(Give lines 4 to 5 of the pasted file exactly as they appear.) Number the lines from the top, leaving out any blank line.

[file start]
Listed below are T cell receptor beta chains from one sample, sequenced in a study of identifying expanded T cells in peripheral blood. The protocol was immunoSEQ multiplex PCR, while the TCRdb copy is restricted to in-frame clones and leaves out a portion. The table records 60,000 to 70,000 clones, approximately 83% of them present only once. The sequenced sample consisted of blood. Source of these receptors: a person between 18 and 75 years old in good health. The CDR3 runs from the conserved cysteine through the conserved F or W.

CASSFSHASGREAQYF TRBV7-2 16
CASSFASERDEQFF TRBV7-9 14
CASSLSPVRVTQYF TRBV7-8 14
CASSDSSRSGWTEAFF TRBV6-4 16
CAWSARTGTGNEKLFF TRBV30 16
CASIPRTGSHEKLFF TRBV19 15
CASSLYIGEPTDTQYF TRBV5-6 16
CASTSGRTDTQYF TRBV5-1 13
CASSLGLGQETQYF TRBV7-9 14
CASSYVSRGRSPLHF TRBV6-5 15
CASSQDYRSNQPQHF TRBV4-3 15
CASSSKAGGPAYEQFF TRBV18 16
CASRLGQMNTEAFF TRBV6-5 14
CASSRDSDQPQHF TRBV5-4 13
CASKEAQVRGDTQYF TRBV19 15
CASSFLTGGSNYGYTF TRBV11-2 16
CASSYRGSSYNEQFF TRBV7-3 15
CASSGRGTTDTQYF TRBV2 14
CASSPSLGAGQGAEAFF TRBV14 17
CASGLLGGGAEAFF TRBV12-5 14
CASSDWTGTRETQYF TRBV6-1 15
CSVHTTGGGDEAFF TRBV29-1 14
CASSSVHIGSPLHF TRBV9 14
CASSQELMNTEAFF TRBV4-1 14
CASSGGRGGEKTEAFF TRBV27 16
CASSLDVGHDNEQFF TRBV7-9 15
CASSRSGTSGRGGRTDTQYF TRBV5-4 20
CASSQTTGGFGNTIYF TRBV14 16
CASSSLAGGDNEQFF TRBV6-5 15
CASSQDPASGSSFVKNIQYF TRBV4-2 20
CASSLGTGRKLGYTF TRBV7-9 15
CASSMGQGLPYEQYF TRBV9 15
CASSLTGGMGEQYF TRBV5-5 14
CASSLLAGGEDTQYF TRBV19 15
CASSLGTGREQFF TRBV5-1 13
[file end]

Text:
CASSLSPVRVTQYF TRBV7-8 14
CASSDSSRSGWTEAFF TRBV6-4 16